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Opinion: Did MLB Get It Right With Instant Replay?


Instant replay needs to be changed and changed in a hurry. After the launch of the system for the 2014 major league season, there was a lot of positive buzz around the league as well as with the fans.

Turn forward to August of 2015 and the expectations have hit rock bottom. Instant replay in baseball has been a letdown, disappointment, whatever you want to call it. It’s NOT WORKING!

For starters, the system is flawed and managers have openly stated they don’t even understand what can be challenged or what can’t be exactly, so they just sit back and wait to hear word from their clubhouse on whether or not to step out and challenge.

Not to mention it seems like replay slows the game down tremendously when MLB has flirted with the idea of ways to shorten games. Not only is there a problem with the dialect of the rulings, if the managers want to even say one word or take one step after a decision is made they get tossed?

Come on now, this is the biggest joke and everyone knows it. Every fan, player, and manager would love to see the correct call made on the field, but our hopes have been smashed with missed calls after missed calls with little to no explanation. Umpires have been a part of baseball since the day it began and they bring the “human element” to the game which is what makes it great. Sure the umps may miss a call every now and then or don’t have a good angle but even after we’ve had replay for 2 seasons, we’re seeing that the umps actually make fantastic calls in milliseconds with their own eyes.

Not with some TV monitor hundreds of miles away making a judgement call.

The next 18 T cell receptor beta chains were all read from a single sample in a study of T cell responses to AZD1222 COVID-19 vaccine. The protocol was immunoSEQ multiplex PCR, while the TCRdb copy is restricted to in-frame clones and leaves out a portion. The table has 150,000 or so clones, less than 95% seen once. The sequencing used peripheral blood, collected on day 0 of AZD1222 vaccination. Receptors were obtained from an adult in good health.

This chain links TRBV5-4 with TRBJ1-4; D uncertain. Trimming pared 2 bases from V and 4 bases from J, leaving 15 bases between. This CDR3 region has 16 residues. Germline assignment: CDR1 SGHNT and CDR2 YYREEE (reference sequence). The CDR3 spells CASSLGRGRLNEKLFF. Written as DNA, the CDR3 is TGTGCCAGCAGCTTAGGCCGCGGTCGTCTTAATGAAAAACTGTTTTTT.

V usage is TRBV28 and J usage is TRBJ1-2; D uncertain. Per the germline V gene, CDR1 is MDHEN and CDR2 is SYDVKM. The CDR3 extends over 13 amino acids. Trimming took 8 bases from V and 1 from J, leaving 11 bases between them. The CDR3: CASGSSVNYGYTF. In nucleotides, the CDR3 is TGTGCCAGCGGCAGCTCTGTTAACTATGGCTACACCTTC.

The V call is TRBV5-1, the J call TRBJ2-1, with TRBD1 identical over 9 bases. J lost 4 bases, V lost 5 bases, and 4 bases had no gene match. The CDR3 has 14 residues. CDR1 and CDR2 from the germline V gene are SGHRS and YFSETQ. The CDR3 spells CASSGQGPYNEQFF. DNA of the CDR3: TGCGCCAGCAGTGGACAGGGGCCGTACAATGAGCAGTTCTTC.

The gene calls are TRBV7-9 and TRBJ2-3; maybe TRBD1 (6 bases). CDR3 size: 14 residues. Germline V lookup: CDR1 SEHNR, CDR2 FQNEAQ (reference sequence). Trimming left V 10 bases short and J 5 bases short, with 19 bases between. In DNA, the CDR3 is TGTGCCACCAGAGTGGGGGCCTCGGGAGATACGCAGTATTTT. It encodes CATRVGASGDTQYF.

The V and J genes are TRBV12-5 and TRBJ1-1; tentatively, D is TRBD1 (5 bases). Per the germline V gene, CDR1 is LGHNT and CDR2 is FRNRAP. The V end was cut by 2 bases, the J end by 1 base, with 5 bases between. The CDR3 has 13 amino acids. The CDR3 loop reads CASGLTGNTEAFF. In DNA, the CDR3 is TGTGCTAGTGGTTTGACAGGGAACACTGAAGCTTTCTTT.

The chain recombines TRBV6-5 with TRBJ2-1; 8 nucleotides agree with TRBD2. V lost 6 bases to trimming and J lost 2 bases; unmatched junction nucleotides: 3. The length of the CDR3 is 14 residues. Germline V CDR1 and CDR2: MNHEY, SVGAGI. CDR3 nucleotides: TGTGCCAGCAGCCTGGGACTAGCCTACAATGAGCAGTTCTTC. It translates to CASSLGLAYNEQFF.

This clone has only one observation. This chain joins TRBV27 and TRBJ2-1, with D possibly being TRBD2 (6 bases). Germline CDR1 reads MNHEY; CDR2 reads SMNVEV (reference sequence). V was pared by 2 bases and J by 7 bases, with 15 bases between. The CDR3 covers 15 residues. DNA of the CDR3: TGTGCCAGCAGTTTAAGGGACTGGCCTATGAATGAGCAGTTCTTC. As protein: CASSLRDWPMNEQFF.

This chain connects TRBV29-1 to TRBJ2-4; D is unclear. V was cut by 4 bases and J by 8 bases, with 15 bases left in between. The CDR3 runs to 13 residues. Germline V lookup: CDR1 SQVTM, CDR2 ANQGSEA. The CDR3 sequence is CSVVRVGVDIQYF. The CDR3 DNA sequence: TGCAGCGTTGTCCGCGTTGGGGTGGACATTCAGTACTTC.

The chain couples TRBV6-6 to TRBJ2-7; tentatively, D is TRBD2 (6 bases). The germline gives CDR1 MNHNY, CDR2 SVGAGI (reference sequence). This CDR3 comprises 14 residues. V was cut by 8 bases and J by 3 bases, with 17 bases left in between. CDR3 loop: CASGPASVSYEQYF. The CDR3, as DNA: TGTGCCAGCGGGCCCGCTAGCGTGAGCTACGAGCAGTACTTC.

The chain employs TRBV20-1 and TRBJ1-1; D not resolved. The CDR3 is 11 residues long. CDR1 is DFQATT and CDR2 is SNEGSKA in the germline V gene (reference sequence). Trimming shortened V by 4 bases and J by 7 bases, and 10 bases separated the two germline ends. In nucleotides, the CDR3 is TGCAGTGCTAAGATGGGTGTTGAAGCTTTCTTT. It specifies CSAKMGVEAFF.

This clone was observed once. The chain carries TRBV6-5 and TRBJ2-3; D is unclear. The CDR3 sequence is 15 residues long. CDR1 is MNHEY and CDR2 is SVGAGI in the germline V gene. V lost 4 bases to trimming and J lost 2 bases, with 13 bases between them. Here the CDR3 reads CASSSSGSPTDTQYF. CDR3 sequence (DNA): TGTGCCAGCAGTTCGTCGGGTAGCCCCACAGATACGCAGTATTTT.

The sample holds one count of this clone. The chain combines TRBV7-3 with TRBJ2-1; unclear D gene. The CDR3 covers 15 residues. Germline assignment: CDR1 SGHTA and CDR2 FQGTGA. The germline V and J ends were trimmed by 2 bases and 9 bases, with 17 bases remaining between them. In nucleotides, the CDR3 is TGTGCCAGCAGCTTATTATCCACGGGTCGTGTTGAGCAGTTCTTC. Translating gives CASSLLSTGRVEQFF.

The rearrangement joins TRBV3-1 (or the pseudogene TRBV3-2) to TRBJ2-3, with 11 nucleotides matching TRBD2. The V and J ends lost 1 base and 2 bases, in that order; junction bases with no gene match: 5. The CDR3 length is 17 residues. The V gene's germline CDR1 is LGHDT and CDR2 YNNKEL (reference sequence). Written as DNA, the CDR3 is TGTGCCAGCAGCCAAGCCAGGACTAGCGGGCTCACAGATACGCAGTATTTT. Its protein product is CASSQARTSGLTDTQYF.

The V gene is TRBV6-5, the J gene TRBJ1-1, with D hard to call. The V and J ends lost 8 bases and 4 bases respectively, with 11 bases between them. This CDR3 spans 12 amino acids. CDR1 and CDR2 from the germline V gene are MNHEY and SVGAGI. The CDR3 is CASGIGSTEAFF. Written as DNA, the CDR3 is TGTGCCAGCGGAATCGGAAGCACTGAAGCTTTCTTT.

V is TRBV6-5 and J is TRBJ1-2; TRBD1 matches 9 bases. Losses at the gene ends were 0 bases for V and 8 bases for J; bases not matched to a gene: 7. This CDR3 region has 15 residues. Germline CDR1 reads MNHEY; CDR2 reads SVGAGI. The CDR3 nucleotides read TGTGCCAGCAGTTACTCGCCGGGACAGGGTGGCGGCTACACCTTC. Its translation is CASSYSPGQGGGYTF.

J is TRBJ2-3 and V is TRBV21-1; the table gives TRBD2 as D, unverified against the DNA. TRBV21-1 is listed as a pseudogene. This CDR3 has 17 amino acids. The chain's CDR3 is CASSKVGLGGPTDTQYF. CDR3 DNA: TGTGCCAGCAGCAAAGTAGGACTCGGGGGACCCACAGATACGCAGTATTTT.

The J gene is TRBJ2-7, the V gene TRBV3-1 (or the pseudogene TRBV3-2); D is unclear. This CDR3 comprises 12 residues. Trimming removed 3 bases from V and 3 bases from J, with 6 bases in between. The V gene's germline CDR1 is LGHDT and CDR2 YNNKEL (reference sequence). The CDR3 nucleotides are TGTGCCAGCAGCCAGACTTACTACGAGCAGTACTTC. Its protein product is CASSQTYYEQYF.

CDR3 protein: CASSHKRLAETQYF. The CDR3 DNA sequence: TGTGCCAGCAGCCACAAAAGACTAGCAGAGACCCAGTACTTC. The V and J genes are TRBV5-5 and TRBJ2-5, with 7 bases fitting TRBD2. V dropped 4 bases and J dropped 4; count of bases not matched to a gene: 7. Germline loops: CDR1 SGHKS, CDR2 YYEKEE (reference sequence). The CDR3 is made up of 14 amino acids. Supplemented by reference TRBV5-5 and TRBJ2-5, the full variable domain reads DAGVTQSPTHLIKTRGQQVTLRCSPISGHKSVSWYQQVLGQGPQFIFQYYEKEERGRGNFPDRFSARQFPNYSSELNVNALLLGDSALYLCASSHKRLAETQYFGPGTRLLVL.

Who are you going to trust more, an umpire with 10+ years’ experience or a replay booth man back in New York? That’s what I thought as well, so why are we even letting some official who’s not even present to make a call? Stats provided by MLB in 2011 came out and stated that the umpires for that season got 99.5% of the calls right! We will never get to 100% even with replay so what exactly are we accomplishing at this point?

Keep instant replay but overhaul the system and make it to where umps make the decision by looking at the monitor just like the NFL. Perhaps make it have a time limit to make the decision come out faster. There are ways to improve the system but it seems like we are almost content with the product when we shouldn’t be.

Quick example was the Rangers game last week against the Mariners where there were three replays in the game alone. After timing all three replays it came out to a whopping 10 minutes and 33 seconds. Two of the calls were overturned and the other stood. Both of the overturned plays were terrible calls that were actually made correctly by the umpires on the field. Just when you think, there’s no way they can overturn this or make this call stand they do it anyways. The problem is we’re letting a booth review person in New York make the call and have a huge impact on the game when they’re not even present. Even with all the technology at their disposal they continue to blow calls and its mind blowing!

According to baseballsavant.com the replays stats for 2014 and 2015 show an interesting trend. In 2014 the two most challenged plays are force plays (38%) and tag plays (33%). So far in 2015 those numbers are (40%) on tag plays and down to (34%) on force plays. In 2015, of those force plays a whopping (33.5%) of them happen at first base which comes as no surprise considering the speed of players and arm strength of the infielders in today’s game.

Another interesting note is that the umpire’s challenges have dropped in the past year from 17.55% in 2014 to 12.38% in 2015. To me umpires are adapting better and getting more confidence in their calls.

Texas Rangers: For 2015 the Rangers have challenged 36 times and have only had the call overturned 13 times (36%) which is one of the lower percentages in the league.

The Rangers have also been challenged against 30 times this season. Out of those 30 times only 11 times has the challenged stood (36.67%).

*Fun tidbit: Which team in the past two seasons has had the most challenges combined? The answer is the Chicago Cubs with 94 total challenges for the past two seasons. Their success rate is around 49% and whether you want to call it luck or just good decisions on when to challenge, well I’ll let you make the CALL.


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